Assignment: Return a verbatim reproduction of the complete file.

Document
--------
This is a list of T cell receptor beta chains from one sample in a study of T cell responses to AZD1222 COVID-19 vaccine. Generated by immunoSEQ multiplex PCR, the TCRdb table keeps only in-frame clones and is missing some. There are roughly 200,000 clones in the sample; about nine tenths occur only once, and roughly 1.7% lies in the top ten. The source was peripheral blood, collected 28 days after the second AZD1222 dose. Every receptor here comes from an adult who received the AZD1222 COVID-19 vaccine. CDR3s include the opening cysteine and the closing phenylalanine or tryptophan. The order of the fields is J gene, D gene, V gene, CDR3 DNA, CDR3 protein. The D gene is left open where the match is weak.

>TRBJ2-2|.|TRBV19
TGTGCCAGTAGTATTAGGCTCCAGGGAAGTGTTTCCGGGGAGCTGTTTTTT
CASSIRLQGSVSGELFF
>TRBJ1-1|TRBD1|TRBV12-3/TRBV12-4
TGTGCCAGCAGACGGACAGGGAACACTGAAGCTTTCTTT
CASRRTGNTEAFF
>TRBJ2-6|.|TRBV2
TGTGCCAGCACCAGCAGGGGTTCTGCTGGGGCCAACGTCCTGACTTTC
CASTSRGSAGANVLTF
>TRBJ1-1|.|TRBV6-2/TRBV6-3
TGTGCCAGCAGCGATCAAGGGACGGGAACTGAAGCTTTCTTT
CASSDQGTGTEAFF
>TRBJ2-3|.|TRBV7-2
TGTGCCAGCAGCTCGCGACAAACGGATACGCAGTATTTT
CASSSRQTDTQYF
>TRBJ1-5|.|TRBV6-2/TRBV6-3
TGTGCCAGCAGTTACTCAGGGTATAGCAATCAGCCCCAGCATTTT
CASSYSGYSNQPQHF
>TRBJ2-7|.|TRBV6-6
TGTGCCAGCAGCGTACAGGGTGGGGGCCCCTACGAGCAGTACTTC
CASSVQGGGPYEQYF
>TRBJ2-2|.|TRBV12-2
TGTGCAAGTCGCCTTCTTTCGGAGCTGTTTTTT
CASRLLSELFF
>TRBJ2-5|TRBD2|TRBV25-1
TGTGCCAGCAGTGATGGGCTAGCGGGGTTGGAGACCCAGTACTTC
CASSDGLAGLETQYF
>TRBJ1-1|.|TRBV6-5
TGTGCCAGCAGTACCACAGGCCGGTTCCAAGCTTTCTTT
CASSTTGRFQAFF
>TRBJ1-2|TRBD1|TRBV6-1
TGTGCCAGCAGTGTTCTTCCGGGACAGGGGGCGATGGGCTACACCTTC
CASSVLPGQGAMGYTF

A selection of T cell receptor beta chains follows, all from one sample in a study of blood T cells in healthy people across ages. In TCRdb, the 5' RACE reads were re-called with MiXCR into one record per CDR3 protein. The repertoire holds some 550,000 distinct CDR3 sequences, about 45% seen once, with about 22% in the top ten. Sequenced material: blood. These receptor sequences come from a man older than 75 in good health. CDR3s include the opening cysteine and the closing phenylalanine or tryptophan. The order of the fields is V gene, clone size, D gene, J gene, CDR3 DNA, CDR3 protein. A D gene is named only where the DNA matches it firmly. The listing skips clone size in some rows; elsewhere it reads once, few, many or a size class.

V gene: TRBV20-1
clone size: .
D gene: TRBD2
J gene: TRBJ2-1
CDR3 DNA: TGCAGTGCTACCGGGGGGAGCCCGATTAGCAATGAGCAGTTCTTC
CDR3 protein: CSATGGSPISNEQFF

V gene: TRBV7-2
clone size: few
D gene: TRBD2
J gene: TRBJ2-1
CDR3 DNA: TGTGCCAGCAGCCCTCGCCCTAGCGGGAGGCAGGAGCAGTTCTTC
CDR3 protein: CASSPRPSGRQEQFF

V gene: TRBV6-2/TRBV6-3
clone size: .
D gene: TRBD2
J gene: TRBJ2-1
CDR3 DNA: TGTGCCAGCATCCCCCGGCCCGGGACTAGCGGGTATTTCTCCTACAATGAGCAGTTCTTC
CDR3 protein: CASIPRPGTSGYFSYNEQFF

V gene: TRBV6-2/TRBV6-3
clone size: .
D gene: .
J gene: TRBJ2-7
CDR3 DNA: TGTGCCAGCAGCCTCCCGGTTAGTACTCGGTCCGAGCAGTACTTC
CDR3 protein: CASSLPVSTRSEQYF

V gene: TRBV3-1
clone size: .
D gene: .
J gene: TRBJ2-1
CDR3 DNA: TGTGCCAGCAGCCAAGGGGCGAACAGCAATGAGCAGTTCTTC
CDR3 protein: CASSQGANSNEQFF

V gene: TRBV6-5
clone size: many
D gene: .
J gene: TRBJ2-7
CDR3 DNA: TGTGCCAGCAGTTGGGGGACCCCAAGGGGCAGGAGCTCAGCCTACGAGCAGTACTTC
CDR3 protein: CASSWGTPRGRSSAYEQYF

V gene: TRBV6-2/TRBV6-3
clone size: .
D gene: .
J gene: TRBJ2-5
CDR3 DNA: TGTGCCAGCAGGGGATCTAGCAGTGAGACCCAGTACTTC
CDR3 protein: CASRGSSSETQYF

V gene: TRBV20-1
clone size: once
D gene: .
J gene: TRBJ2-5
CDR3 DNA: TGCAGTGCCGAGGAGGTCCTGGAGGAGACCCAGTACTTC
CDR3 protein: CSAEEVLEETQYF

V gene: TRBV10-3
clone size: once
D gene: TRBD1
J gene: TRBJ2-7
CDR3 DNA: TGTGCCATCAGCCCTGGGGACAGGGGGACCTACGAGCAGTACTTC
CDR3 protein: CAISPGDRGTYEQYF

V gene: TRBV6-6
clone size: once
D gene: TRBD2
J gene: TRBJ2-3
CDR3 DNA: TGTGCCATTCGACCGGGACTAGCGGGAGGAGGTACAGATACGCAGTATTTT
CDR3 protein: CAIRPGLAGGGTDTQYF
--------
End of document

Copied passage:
This is a list of T cell receptor beta chains from one sample in a study of T cell responses to AZD1222 COVID-19 vaccine. Generated by immunoSEQ multiplex PCR, the TCRdb table keeps only in-frame clones and is missing some. There are roughly 200,000 clones in the sample; about nine tenths occur only once, and roughly 1.7% lies in the top ten. The source was peripheral blood, collected 28 days after the second AZD1222 dose. Every receptor here comes from an adult who received the AZD1222 COVID-19 vaccine. CDR3s include the opening cysteine and the closing phenylalanine or tryptophan. The order of the fields is J gene, D gene, V gene, CDR3 DNA, CDR3 protein. The D gene is left open where the match is weak.

>TRBJ2-2|.|TRBV19
TGTGCCAGTAGTATTAGGCTCCAGGGAAGTGTTTCCGGGGAGCTGTTTTTT
CASSIRLQGSVSGELFF
>TRBJ1-1|TRBD1|TRBV12-3/TRBV12-4
TGTGCCAGCAGACGGACAGGGAACACTGAAGCTTTCTTT
CASRRTGNTEAFF
>TRBJ2-6|.|TRBV2
TGTGCCAGCACCAGCAGGGGTTCTGCTGGGGCCAACGTCCTGACTTTC
CASTSRGSAGANVLTF
>TRBJ1-1|.|TRBV6-2/TRBV6-3
TGTGCCAGCAGCGATCAAGGGACGGGAACTGAAGCTTTCTTT
CASSDQGTGTEAFF
>TRBJ2-3|.|TRBV7-2
TGTGCCAGCAGCTCGCGACAAACGGATACGCAGTATTTT
CASSSRQTDTQYF
>TRBJ1-5|.|TRBV6-2/TRBV6-3
TGTGCCAGCAGTTACTCAGGGTATAGCAATCAGCCCCAGCATTTT
CASSYSGYSNQPQHF
>TRBJ2-7|.|TRBV6-6
TGTGCCAGCAGCGTACAGGGTGGGGGCCCCTACGAGCAGTACTTC
CASSVQGGGPYEQYF
>TRBJ2-2|.|TRBV12-2
TGTGCAAGTCGCCTTCTTTCGGAGCTGTTTTTT
CASRLLSELFF
>TRBJ2-5|TRBD2|TRBV25-1
TGTGCCAGCAGTGATGGGCTAGCGGGGTTGGAGACCCAGTACTTC
CASSDGLAGLETQYF
>TRBJ1-1|.|TRBV6-5
TGTGCCAGCAGTACCACAGGCCGGTTCCAAGCTTTCTTT
CASSTTGRFQAFF
>TRBJ1-2|TRBD1|TRBV6-1
TGTGCCAGCAGTGTTCTTCCGGGACAGGGGGCGATGGGCTACACCTTC
CASSVLPGQGAMGYTF

A selection of T cell receptor beta chains follows, all from one sample in a study of blood T cells in healthy people across ages. In TCRdb, the 5' RACE reads were re-called with MiXCR into one record per CDR3 protein. The repertoire holds some 550,000 distinct CDR3 sequences, about 45% seen once, with about 22% in the top ten. Sequenced material: blood. These receptor sequences come from a man older than 75 in good health. CDR3s include the opening cysteine and the closing phenylalanine or tryptophan. The order of the fields is V gene, clone size, D gene, J gene, CDR3 DNA, CDR3 protein. A D gene is named only where the DNA matches it firmly. The listing skips clone size in some rows; elsewhere it reads once, few, many or a size class.

V gene: TRBV20-1
clone size: .
D gene: TRBD2
J gene: TRBJ2-1
CDR3 DNA: TGCAGTGCTACCGGGGGGAGCCCGATTAGCAATGAGCAGTTCTTC
CDR3 protein: CSATGGSPISNEQFF

V gene: TRBV7-2
clone size: few
D gene: TRBD2
J gene: TRBJ2-1
CDR3 DNA: TGTGCCAGCAGCCCTCGCCCTAGCGGGAGGCAGGAGCAGTTCTTC
CDR3 protein: CASSPRPSGRQEQFF

V gene: TRBV6-2/TRBV6-3
clone size: .
D gene: TRBD2
J gene: TRBJ2-1
CDR3 DNA: TGTGCCAGCATCCCCCGGCCCGGGACTAGCGGGTATTTCTCCTACAATGAGCAGTTCTTC
CDR3 protein: CASIPRPGTSGYFSYNEQFF

V gene: TRBV6-2/TRBV6-3
clone size: .
D gene: .
J gene: TRBJ2-7
CDR3 DNA: TGTGCCAGCAGCCTCCCGGTTAGTACTCGGTCCGAGCAGTACTTC
CDR3 protein: CASSLPVSTRSEQYF

V gene: TRBV3-1
clone size: .
D gene: .
J gene: TRBJ2-1
CDR3 DNA: TGTGCCAGCAGCCAAGGGGCGAACAGCAATGAGCAGTTCTTC
CDR3 protein: CASSQGANSNEQFF

V gene: TRBV6-5
clone size: many
D gene: .
J gene: TRBJ2-7
CDR3 DNA: TGTGCCAGCAGTTGGGGGACCCCAAGGGGCAGGAGCTCAGCCTACGAGCAGTACTTC
CDR3 protein: CASSWGTPRGRSSAYEQYF

V gene: TRBV6-2/TRBV6-3
clone size: .
D gene: .
J gene: TRBJ2-5
CDR3 DNA: TGTGCCAGCAGGGGATCTAGCAGTGAGACCCAGTACTTC
CDR3 protein: CASRGSSSETQYF

V gene: TRBV20-1
clone size: once
D gene: .
J gene: TRBJ2-5
CDR3 DNA: TGCAGTGCCGAGGAGGTCCTGGAGGAGACCCAGTACTTC
CDR3 protein: CSAEEVLEETQYF

V gene: TRBV10-3
clone size: once
D gene: TRBD1
J gene: TRBJ2-7
CDR3 DNA: TGTGCCATCAGCCCTGGGGACAGGGGGACCTACGAGCAGTACTTC
CDR3 protein: CAISPGDRGTYEQYF

V gene: TRBV6-6
clone size: once
D gene: TRBD2
J gene: TRBJ2-3
CDR3 DNA: TGTGCCATTCGACCGGGACTAGCGGGAGGAGGTACAGATACGCAGTATTTT
CDR3 protein: CAIRPGLAGGGTDTQYF